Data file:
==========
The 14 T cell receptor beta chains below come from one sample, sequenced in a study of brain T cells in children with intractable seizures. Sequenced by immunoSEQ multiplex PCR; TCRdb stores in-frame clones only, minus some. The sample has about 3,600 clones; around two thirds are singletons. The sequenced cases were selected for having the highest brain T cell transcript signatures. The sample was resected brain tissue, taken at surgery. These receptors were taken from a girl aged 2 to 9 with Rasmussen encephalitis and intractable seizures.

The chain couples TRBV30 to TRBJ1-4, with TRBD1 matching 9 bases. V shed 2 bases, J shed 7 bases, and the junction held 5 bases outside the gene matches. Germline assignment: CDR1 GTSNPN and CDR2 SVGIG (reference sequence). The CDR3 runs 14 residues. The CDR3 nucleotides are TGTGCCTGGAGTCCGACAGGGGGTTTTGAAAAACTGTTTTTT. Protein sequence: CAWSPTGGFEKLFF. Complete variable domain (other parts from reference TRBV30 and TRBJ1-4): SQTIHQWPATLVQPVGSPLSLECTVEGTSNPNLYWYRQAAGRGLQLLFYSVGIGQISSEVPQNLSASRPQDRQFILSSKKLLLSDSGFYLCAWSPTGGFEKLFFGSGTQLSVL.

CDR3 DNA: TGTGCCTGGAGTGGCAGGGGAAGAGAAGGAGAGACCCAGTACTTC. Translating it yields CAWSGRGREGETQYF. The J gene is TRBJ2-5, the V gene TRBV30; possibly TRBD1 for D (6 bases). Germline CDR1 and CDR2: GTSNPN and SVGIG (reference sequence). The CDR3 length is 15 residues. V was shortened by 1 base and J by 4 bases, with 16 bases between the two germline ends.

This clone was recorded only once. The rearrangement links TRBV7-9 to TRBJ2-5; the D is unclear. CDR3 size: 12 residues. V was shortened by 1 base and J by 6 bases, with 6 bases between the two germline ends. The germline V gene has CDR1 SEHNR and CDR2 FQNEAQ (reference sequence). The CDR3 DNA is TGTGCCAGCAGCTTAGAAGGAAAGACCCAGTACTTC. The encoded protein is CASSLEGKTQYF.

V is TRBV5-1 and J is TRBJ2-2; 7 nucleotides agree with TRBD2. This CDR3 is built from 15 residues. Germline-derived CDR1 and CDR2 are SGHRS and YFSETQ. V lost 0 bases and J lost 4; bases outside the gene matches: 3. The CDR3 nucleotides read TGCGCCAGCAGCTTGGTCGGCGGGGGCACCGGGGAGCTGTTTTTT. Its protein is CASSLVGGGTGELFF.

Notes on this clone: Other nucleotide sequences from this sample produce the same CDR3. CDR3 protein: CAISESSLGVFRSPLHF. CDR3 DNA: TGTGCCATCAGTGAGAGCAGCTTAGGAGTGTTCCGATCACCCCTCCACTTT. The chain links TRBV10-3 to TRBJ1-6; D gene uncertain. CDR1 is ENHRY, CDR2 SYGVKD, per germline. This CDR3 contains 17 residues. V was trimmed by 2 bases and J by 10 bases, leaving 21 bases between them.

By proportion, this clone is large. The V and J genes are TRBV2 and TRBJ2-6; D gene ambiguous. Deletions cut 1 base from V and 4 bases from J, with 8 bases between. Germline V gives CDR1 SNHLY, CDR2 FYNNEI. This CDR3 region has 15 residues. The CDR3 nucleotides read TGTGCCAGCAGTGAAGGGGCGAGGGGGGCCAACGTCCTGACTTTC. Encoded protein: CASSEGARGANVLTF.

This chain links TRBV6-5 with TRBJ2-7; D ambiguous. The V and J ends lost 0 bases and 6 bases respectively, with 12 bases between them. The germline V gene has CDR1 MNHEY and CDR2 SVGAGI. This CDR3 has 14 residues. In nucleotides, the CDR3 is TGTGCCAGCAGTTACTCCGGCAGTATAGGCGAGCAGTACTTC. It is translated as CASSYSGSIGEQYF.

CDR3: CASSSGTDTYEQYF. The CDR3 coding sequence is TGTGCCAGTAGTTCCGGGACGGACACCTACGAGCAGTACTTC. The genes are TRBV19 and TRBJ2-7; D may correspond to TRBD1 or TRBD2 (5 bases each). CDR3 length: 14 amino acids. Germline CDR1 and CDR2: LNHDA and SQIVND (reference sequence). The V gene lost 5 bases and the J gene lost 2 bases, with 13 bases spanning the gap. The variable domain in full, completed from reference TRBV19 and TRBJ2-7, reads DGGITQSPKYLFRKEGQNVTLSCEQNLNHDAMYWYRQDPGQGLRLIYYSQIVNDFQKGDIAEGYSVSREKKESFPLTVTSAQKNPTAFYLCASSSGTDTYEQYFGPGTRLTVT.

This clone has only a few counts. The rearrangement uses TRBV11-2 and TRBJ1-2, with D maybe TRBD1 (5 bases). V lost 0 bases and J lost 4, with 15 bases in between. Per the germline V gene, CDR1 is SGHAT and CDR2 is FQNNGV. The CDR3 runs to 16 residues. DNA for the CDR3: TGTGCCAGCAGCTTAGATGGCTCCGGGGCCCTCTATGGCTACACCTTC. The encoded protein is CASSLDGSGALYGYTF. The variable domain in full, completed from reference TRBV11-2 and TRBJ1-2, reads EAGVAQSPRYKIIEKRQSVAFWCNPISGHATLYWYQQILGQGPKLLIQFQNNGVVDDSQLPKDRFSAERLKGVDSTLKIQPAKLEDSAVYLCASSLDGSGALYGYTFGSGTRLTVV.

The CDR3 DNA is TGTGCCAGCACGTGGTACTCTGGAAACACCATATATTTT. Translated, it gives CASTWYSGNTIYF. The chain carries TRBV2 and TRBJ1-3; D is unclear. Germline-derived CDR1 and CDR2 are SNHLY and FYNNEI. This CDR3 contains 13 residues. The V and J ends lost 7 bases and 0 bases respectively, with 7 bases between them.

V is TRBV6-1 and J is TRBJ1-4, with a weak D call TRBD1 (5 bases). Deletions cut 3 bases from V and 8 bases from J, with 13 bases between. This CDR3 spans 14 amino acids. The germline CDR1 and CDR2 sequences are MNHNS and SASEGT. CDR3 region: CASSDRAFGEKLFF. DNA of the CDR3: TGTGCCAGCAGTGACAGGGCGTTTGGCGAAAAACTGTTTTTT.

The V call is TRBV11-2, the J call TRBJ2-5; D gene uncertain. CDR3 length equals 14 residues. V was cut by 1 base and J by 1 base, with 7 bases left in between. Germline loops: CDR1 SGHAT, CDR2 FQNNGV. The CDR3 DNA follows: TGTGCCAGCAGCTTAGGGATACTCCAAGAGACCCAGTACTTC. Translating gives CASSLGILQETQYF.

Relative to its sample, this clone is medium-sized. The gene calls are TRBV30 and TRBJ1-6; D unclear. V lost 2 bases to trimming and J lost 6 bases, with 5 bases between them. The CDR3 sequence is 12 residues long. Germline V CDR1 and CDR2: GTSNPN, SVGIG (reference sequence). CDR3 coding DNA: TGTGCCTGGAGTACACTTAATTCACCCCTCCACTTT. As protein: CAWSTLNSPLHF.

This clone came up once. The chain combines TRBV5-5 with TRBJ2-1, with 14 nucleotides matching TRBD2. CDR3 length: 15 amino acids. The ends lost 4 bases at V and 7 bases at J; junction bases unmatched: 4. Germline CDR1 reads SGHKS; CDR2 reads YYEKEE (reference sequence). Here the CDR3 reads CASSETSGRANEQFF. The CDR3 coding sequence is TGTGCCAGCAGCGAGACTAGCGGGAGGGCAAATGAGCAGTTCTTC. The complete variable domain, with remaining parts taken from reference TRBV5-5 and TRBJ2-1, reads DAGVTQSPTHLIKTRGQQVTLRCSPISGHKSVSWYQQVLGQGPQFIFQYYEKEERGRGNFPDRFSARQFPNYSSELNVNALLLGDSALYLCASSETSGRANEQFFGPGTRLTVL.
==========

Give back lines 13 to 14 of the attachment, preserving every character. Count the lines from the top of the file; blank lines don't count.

The V call is TRBV11-2, the J call TRBJ2-5; D gene uncertain. CDR3 length equals 14 residues. V was cut by 1 base and J by 1 base, with 7 bases left in between. Germline loops: CDR1 SGHAT, CDR2 FQNNGV. The CDR3 DNA follows: TGTGCCAGCAGCTTAGGGATACTCCAAGAGACCCAGTACTTC. Translating gives CASSLGILQETQYF.

Relative to its sample, this clone is medium-sized. The gene calls are TRBV30 and TRBJ1-6; D unclear. V lost 2 bases to trimming and J lost 6 bases, with 5 bases between them. The CDR3 sequence is 12 residues long. Germline V CDR1 and CDR2: GTSNPN, SVGIG (reference sequence). CDR3 coding DNA: TGTGCCTGGAGTACACTTAATTCACCCCTCCACTTT. As protein: CAWSTLNSPLHF.